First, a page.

Barchan: What are the signs of a responsible future leader? You see so many students coming in. Can you tell when they will become Brave Leaders, standing up for their values and beliefs?
Muff: Their attitude, flexibility and adaptability are the telling signs. Our research shows that, in addition, strong communication skills and the ability to step back and see the whole picture are key to success. Education encompasses knowledge, skills and attitude. The attitude is most difficult to change. One thing we did is that we implemented mandatory courses in self-reflection in order to increase their self-knowing. I believe that Brave Leaders are best seen in action, which is worth more than their words alone.
Barchan: What ultimately is success for you?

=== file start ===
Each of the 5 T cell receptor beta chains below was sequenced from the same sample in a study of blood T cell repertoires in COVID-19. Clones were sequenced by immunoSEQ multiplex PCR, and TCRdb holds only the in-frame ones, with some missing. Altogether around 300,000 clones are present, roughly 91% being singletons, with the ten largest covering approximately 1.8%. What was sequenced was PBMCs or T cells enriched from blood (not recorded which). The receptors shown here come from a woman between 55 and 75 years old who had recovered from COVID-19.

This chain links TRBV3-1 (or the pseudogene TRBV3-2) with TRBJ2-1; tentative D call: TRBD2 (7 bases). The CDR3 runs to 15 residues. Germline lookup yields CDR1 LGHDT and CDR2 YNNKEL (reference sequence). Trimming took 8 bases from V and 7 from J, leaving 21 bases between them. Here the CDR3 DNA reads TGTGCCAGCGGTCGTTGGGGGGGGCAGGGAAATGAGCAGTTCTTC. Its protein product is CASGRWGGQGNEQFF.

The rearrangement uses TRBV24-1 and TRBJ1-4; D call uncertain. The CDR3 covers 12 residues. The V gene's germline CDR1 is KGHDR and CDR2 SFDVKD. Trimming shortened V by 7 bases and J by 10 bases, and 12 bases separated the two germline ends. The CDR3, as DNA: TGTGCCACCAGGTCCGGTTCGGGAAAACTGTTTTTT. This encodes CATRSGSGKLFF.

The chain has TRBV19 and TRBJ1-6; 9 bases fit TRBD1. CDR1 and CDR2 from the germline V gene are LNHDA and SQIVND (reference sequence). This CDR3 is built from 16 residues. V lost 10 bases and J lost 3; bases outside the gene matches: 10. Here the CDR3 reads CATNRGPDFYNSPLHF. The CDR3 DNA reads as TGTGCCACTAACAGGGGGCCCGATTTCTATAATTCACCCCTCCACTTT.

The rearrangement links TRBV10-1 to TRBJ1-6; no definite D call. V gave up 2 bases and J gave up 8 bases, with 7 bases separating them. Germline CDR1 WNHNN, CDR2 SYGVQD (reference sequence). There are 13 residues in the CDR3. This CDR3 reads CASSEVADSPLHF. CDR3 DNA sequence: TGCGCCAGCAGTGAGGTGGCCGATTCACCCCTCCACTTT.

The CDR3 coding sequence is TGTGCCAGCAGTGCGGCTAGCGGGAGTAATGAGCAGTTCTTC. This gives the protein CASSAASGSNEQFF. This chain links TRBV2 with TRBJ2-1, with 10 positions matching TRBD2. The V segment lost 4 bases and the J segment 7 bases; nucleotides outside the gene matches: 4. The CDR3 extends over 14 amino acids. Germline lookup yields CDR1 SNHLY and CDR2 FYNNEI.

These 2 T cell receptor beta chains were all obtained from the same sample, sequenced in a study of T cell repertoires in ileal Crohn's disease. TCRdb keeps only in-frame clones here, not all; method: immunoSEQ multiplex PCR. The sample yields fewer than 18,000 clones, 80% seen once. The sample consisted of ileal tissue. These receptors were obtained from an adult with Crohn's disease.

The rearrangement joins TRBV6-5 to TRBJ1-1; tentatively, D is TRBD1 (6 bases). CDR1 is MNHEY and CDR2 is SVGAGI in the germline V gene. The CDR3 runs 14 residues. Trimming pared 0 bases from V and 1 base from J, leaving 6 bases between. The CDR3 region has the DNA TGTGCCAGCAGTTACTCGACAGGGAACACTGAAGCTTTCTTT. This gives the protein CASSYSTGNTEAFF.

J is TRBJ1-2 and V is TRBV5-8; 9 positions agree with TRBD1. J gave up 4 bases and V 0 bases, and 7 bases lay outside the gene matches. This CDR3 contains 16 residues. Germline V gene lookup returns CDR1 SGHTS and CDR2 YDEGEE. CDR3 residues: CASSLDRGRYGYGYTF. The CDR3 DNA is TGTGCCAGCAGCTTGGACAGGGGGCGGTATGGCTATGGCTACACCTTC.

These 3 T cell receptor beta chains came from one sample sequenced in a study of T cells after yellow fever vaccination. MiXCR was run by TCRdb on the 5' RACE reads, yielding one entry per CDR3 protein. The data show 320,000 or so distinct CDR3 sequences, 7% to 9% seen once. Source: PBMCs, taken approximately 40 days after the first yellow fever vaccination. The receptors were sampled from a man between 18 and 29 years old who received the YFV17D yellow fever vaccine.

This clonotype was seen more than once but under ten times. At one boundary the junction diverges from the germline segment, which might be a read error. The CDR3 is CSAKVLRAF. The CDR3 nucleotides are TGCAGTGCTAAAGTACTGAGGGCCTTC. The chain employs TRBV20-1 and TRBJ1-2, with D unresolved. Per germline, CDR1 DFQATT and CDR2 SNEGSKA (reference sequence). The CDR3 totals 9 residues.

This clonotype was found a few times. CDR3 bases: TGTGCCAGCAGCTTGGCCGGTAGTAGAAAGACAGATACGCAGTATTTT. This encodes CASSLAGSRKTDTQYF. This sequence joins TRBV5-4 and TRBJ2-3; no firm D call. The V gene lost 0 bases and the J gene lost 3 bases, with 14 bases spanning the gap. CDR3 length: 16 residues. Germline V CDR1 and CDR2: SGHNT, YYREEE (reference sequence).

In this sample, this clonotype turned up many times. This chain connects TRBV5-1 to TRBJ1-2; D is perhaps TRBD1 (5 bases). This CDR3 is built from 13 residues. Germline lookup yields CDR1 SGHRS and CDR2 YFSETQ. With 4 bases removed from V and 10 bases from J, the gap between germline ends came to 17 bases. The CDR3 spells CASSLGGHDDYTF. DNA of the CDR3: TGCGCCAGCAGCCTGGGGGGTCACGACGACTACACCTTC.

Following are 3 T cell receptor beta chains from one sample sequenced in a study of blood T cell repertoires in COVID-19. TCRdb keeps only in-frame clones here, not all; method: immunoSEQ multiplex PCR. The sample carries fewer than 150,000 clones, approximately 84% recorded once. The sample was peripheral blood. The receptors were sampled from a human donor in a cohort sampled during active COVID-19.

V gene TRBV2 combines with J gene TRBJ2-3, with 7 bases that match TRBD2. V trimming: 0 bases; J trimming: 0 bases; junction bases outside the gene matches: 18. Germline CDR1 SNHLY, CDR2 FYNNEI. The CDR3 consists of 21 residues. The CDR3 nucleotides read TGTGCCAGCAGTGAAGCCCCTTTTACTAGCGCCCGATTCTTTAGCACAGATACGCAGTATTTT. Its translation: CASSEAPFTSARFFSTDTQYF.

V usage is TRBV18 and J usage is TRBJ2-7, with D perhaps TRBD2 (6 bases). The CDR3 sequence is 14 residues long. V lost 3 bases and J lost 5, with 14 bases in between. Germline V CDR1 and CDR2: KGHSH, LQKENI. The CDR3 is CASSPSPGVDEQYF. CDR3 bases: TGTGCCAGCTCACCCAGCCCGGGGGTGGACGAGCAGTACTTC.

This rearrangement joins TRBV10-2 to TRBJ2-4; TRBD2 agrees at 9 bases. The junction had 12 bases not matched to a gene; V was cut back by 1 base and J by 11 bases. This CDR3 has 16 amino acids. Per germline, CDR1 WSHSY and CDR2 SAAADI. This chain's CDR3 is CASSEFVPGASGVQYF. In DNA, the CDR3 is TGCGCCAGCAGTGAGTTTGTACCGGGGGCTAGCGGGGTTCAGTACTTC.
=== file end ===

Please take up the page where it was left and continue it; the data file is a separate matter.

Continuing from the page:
Muff: When you can align your inner values with what you express in work. If you are in an organization that allows it, then you are lucky. Making a bold statement like the 50+20 vision at the Rio conference is not enough, success to me lies in my ability to translate this vision in my daily practice at the business school, into our programs, the way we manage, into our research and also in how I personally walk my talk.
It strikes me that many leaders act in a very disjointed way from their values. If you feel connected with your values, you may develop the courage to make the changes you want to see. Then, those values and your courage spread to your surrounding network, and will eventually become embedded in a larger community.
This article was written and edited by Jessica Newfield.